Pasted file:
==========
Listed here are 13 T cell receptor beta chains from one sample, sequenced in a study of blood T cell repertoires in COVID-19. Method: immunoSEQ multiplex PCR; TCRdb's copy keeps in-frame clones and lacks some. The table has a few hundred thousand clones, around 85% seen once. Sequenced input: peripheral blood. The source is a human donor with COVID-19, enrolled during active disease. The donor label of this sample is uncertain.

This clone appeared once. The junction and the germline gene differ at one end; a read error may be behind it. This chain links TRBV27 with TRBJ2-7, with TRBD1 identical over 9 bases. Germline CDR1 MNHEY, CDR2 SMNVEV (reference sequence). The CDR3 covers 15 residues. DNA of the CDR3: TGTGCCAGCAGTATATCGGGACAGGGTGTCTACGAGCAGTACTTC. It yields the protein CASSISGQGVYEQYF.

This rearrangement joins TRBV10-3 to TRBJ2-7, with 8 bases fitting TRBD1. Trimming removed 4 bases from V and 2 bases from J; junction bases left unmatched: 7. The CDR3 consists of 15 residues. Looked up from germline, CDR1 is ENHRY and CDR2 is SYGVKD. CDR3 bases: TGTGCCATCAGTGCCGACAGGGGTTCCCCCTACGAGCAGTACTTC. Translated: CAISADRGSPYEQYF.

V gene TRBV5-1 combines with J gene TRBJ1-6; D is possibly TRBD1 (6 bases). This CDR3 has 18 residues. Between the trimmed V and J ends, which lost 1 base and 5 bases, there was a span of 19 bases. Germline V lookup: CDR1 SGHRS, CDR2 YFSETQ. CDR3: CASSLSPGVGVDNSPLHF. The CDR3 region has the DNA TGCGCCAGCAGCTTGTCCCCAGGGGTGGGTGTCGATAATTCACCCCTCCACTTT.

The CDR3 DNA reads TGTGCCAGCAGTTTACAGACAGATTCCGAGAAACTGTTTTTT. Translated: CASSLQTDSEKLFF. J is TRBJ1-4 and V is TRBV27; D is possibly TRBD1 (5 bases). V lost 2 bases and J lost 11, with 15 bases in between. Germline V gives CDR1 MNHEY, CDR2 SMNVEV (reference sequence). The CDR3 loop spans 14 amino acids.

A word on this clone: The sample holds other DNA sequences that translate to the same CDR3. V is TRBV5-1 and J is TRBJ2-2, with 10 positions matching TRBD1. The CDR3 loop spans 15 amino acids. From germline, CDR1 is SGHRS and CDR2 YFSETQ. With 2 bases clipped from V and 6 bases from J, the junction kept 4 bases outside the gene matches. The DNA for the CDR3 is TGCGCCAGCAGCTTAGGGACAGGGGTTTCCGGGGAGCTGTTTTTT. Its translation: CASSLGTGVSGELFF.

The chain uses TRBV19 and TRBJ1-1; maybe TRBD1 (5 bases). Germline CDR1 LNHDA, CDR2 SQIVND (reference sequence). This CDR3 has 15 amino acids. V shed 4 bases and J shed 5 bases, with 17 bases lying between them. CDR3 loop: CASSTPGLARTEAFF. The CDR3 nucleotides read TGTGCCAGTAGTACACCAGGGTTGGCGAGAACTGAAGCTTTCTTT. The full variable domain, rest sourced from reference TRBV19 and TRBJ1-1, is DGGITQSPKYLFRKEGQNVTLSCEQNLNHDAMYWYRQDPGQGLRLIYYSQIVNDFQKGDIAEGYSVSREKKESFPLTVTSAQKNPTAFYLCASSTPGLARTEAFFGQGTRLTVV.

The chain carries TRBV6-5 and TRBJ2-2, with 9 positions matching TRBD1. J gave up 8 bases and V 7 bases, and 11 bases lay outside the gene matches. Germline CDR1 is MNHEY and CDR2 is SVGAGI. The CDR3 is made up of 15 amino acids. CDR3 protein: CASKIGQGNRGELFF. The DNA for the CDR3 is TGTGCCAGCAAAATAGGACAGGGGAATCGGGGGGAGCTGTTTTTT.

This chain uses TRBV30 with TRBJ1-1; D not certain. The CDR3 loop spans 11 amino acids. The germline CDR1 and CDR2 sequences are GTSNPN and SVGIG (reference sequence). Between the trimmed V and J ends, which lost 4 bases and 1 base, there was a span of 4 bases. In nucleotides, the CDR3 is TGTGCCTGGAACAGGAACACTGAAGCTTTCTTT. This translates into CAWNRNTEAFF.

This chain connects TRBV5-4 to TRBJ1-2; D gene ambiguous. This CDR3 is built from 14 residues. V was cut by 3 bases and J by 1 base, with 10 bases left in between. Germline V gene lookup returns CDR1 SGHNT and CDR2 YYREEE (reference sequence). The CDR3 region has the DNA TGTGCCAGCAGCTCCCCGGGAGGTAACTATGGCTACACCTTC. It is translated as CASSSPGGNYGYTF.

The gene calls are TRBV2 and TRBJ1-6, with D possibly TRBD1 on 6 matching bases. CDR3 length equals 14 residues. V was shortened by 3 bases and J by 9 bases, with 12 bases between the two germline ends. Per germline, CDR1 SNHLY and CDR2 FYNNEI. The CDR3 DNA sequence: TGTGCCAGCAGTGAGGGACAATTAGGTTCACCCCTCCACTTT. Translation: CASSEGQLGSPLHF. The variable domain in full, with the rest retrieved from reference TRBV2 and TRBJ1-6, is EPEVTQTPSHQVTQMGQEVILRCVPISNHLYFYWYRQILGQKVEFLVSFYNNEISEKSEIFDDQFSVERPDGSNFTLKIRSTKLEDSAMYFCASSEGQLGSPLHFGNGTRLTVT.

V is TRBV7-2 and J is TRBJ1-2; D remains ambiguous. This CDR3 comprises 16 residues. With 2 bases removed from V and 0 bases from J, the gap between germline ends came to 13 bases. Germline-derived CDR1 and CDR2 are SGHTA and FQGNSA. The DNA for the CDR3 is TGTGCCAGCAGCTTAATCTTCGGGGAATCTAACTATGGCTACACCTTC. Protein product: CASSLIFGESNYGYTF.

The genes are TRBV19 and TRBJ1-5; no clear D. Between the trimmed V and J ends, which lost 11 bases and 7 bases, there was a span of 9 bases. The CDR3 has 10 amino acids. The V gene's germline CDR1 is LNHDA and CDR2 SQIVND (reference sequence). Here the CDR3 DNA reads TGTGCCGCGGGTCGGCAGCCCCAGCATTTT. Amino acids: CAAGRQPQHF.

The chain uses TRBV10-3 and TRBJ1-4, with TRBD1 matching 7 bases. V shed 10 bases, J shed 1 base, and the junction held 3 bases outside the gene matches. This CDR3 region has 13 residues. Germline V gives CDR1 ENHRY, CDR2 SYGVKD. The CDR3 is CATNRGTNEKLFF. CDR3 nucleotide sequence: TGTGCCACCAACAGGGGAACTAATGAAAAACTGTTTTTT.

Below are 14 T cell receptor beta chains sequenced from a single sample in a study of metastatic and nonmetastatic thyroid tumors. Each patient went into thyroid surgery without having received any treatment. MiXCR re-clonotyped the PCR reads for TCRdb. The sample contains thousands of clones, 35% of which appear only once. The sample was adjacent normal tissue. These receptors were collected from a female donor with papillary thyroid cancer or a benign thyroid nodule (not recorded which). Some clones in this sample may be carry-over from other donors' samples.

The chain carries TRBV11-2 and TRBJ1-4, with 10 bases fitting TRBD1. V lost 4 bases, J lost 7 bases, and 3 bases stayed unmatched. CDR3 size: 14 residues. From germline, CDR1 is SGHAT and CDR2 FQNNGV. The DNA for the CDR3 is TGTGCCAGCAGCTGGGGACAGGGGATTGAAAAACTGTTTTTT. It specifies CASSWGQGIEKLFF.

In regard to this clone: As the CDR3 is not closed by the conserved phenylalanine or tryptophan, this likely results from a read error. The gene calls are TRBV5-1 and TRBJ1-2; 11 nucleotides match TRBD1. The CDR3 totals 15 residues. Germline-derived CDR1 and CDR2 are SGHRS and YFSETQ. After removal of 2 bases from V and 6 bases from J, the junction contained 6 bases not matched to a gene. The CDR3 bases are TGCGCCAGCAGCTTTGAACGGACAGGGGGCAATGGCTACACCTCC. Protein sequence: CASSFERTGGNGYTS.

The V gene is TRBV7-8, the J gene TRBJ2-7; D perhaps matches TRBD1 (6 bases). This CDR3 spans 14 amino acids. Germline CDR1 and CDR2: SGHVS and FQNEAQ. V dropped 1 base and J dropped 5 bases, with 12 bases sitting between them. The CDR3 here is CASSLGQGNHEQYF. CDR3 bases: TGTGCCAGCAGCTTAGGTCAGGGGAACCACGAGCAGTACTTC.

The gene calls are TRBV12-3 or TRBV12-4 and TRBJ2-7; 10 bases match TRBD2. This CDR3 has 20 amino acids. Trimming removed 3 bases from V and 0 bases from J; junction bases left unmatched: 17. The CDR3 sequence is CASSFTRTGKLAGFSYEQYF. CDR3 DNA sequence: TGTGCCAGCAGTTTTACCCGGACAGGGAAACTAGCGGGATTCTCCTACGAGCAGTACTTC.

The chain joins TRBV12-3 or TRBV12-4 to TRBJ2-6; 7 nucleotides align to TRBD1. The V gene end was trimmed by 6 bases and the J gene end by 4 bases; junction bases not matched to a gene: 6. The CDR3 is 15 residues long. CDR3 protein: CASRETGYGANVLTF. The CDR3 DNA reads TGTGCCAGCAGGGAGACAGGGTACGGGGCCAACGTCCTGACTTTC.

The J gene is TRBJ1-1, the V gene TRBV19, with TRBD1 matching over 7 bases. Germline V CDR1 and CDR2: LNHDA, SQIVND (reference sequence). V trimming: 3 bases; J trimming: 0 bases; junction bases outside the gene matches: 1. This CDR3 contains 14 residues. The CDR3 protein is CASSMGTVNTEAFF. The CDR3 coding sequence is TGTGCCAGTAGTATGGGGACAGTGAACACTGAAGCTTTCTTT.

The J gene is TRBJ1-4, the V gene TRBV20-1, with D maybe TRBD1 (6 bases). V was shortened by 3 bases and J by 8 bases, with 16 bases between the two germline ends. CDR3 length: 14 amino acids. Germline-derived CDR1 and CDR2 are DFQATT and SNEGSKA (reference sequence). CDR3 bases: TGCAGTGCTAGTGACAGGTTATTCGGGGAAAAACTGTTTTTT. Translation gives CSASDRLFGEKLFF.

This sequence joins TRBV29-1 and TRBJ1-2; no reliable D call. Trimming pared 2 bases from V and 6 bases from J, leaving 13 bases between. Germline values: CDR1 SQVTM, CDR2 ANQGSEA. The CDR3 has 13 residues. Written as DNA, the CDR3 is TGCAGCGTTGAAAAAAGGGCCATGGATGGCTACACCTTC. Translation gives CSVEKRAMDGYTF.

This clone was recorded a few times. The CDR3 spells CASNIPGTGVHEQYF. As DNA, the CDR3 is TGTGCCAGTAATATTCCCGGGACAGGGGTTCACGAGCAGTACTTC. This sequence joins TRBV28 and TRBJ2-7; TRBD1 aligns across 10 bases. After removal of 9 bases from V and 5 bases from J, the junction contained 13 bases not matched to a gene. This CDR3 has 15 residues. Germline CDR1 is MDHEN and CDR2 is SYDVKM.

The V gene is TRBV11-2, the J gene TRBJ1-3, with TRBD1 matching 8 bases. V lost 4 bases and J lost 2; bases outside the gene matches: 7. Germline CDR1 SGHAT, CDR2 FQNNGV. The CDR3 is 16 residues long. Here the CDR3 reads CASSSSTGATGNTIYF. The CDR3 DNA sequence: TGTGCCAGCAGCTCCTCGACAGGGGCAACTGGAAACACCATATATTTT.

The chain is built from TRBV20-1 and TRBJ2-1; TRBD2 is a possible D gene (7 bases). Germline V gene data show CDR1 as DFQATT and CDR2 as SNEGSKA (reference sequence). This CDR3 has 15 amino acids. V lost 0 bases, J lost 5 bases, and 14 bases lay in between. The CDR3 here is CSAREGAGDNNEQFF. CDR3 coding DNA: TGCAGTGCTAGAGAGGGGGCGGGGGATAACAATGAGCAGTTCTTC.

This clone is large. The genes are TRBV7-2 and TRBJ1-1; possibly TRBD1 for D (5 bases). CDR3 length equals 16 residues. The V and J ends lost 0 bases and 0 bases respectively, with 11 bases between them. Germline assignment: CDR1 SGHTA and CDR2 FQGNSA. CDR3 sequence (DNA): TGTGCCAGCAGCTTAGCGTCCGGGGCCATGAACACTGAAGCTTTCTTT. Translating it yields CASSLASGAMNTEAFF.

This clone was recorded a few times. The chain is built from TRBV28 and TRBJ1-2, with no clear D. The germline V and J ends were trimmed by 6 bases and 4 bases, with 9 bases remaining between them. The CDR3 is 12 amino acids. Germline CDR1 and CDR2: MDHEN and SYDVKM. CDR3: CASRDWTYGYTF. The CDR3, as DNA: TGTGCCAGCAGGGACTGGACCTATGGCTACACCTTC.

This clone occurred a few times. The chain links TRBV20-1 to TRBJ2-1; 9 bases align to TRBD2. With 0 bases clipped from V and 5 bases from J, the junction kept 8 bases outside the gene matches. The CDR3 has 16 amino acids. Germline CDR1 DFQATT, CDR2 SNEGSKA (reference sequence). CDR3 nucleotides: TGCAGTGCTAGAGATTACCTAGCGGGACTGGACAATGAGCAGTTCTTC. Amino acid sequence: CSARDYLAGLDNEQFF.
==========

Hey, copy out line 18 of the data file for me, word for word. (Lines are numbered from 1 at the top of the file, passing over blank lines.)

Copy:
The V gene is TRBV7-8, the J gene TRBJ2-7; D perhaps matches TRBD1 (6 bases). This CDR3 spans 14 amino acids. Germline CDR1 and CDR2: SGHVS and FQNEAQ. V dropped 1 base and J dropped 5 bases, with 12 bases sitting between them. The CDR3 here is CASSLGQGNHEQYF. CDR3 bases: TGTGCCAGCAGCTTAGGTCAGGGGAACCACGAGCAGTACTTC.